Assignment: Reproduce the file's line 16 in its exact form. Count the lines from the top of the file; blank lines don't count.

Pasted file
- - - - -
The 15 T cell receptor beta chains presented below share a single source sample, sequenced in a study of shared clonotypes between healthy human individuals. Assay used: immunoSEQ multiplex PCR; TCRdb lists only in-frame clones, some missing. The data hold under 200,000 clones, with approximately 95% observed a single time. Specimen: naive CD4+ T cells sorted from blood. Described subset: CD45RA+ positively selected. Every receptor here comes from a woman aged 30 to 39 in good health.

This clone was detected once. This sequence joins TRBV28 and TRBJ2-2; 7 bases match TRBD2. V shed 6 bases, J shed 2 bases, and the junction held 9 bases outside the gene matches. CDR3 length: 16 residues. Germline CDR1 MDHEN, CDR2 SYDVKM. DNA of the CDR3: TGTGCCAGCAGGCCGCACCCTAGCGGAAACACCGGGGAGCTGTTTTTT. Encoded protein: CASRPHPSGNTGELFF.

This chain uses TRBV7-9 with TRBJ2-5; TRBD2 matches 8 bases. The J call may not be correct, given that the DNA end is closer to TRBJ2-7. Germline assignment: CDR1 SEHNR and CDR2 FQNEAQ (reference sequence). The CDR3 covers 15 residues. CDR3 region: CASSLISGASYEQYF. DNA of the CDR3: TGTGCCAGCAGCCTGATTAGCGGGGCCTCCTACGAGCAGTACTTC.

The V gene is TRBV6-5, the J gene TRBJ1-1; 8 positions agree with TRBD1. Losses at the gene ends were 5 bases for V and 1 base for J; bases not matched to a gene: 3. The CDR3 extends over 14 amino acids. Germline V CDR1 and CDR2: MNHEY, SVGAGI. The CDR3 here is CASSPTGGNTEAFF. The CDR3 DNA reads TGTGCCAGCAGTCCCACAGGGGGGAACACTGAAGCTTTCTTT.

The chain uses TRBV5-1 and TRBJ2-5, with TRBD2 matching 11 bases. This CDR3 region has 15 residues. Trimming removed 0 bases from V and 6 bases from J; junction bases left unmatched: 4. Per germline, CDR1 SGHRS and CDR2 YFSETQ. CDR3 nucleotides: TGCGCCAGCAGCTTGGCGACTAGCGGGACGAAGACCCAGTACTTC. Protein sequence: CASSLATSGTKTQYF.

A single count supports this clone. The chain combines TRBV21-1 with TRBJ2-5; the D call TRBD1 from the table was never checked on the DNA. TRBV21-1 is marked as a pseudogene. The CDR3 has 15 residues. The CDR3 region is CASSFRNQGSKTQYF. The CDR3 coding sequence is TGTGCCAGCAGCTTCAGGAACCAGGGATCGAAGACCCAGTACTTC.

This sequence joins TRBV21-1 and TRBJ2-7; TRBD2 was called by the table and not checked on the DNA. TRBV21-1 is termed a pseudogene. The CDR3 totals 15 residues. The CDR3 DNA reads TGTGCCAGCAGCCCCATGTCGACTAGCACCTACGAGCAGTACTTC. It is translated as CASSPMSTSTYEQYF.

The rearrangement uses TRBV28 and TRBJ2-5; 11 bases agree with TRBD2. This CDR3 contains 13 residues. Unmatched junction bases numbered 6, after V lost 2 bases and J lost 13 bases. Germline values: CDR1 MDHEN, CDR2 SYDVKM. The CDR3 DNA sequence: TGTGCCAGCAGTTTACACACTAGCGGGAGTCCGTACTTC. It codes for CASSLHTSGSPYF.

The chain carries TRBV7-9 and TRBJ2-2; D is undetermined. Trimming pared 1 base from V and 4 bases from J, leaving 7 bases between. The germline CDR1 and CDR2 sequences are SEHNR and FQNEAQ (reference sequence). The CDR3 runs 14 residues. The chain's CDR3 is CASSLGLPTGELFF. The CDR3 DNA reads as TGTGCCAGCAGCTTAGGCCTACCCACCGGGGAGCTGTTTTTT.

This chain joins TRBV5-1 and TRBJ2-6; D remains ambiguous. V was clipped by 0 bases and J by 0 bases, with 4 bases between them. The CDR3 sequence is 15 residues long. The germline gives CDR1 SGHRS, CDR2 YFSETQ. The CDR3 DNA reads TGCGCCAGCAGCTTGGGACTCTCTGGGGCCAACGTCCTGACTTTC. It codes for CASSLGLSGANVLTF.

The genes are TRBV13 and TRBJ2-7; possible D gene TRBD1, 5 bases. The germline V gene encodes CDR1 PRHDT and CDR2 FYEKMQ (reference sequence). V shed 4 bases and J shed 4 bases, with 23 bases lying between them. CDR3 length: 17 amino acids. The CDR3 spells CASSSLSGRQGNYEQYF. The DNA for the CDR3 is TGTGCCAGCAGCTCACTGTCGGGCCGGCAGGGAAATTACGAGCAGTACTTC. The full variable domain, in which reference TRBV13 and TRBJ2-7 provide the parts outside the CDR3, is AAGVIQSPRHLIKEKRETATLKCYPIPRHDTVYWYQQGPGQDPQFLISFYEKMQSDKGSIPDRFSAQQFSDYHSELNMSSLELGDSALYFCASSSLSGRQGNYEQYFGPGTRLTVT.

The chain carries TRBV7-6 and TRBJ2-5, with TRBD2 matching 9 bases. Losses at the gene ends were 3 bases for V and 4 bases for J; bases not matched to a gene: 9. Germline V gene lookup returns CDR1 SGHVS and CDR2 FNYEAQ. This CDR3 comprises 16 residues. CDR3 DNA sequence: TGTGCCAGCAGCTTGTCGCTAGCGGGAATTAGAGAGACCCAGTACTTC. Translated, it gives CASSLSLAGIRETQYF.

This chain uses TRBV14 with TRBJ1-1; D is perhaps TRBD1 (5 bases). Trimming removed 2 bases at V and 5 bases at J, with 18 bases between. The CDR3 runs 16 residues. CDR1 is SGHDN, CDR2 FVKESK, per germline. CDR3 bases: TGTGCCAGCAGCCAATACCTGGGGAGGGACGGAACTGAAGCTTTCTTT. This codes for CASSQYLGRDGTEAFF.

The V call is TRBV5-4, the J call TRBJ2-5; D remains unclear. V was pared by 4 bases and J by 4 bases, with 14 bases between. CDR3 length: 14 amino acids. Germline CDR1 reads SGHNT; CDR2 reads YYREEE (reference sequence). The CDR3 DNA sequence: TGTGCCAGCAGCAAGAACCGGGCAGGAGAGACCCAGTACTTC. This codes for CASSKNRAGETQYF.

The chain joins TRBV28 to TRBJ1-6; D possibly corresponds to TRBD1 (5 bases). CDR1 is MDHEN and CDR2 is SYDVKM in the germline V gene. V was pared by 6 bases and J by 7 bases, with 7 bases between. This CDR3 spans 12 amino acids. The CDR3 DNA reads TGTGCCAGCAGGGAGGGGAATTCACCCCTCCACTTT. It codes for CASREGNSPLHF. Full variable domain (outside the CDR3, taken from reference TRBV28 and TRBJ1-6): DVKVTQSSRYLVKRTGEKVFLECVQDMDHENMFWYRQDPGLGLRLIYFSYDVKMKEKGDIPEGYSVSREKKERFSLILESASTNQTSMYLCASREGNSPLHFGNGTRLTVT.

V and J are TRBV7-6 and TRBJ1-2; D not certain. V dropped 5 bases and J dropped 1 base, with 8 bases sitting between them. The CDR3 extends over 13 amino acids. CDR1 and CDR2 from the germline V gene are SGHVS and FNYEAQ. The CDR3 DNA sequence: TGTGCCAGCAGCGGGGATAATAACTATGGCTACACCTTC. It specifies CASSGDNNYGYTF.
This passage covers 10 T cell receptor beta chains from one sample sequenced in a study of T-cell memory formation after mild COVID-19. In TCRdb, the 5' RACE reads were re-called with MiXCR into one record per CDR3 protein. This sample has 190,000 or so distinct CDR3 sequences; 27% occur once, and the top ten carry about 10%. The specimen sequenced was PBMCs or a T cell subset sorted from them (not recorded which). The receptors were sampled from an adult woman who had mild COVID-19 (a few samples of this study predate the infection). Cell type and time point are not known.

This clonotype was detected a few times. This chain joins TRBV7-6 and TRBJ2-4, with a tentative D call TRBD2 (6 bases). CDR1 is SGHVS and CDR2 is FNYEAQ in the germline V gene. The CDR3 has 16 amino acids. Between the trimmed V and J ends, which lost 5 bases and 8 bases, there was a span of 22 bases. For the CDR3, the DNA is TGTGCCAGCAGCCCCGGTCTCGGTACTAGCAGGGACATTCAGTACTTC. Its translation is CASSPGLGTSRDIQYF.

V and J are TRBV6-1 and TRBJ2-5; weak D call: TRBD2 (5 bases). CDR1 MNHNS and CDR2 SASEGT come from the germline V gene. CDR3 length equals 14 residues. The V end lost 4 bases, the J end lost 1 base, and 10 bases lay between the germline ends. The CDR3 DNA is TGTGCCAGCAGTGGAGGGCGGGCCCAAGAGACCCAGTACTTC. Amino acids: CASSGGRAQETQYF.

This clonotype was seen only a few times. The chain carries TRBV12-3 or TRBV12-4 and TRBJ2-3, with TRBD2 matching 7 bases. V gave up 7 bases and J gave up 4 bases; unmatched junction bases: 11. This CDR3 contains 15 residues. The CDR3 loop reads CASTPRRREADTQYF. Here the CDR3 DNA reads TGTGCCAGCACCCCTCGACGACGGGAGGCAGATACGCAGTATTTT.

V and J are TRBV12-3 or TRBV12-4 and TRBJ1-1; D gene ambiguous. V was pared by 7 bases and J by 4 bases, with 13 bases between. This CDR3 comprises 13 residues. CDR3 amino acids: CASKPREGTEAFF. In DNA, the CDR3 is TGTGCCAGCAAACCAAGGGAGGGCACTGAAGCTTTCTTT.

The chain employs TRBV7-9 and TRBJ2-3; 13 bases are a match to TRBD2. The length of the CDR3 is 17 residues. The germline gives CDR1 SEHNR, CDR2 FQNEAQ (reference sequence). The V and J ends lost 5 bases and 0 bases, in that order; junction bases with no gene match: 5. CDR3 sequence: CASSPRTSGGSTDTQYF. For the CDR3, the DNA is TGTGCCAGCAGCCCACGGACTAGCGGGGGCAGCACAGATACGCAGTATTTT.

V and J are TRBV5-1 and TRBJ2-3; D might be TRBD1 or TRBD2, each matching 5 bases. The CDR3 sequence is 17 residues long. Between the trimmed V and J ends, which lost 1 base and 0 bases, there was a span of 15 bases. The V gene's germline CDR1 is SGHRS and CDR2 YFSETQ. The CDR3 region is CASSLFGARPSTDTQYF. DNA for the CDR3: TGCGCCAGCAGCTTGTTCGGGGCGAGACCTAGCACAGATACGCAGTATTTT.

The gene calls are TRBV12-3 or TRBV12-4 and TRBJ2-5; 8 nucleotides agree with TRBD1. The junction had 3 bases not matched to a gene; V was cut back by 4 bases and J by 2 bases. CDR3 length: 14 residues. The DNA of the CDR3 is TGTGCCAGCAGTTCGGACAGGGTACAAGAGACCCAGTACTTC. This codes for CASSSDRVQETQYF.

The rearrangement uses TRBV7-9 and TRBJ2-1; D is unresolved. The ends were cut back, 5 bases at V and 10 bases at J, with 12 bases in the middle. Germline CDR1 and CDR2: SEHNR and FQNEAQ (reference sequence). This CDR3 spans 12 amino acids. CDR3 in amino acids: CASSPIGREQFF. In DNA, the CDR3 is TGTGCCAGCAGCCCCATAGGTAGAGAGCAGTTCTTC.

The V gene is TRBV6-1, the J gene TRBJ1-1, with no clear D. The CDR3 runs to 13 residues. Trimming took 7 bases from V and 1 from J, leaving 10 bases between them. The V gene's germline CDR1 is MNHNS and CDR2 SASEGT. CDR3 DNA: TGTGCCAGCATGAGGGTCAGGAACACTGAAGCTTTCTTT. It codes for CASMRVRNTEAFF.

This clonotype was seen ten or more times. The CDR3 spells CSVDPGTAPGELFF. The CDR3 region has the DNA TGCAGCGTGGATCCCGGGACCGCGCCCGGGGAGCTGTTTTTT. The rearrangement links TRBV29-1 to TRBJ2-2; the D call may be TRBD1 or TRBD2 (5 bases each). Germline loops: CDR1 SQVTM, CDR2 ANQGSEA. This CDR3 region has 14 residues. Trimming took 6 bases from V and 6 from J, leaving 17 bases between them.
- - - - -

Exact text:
V and J are TRBV7-6 and TRBJ1-2; D not certain. V dropped 5 bases and J dropped 1 base, with 8 bases sitting between them. The CDR3 extends over 13 amino acids. CDR1 and CDR2 from the germline V gene are SGHVS and FNYEAQ. The CDR3 DNA sequence: TGTGCCAGCAGCGGGGATAATAACTATGGCTACACCTTC. It specifies CASSGDNNYGYTF.